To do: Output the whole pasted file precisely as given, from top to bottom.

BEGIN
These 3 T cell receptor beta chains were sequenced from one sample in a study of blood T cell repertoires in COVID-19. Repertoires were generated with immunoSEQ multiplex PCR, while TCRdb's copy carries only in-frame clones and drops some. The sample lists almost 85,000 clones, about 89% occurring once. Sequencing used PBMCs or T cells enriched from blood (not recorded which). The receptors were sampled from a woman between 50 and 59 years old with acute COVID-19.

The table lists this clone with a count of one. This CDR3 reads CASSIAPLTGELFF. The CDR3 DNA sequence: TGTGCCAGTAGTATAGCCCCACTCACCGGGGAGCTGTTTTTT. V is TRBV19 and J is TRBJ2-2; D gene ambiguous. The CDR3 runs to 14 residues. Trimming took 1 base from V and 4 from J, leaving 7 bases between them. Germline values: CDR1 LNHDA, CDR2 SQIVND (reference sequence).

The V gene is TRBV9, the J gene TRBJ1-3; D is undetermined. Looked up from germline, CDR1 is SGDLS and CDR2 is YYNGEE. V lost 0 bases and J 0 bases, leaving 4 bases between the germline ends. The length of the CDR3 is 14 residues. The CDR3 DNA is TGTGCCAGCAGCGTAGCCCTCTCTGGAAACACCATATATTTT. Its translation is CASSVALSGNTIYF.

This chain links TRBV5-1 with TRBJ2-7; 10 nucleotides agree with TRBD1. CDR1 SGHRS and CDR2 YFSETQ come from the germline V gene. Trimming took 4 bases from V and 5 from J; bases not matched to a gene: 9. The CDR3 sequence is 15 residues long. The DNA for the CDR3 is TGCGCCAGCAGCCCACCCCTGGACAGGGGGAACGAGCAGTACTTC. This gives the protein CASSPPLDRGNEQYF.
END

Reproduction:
These 3 T cell receptor beta chains were sequenced from one sample in a study of blood T cell repertoires in COVID-19. Repertoires were generated with immunoSEQ multiplex PCR, while TCRdb's copy carries only in-frame clones and drops some. The sample lists almost 85,000 clones, about 89% occurring once. Sequencing used PBMCs or T cells enriched from blood (not recorded which). The receptors were sampled from a woman between 50 and 59 years old with acute COVID-19.

The table lists this clone with a count of one. This CDR3 reads CASSIAPLTGELFF. The CDR3 DNA sequence: TGTGCCAGTAGTATAGCCCCACTCACCGGGGAGCTGTTTTTT. V is TRBV19 and J is TRBJ2-2; D gene ambiguous. The CDR3 runs to 14 residues. Trimming took 1 base from V and 4 from J, leaving 7 bases between them. Germline values: CDR1 LNHDA, CDR2 SQIVND (reference sequence).

The V gene is TRBV9, the J gene TRBJ1-3; D is undetermined. Looked up from germline, CDR1 is SGDLS and CDR2 is YYNGEE. V lost 0 bases and J 0 bases, leaving 4 bases between the germline ends. The length of the CDR3 is 14 residues. The CDR3 DNA is TGTGCCAGCAGCGTAGCCCTCTCTGGAAACACCATATATTTT. Its translation is CASSVALSGNTIYF.

This chain links TRBV5-1 with TRBJ2-7; 10 nucleotides agree with TRBD1. CDR1 SGHRS and CDR2 YFSETQ come from the germline V gene. Trimming took 4 bases from V and 5 from J; bases not matched to a gene: 9. The CDR3 sequence is 15 residues long. The DNA for the CDR3 is TGCGCCAGCAGCCCACCCCTGGACAGGGGGAACGAGCAGTACTTC. This gives the protein CASSPPLDRGNEQYF.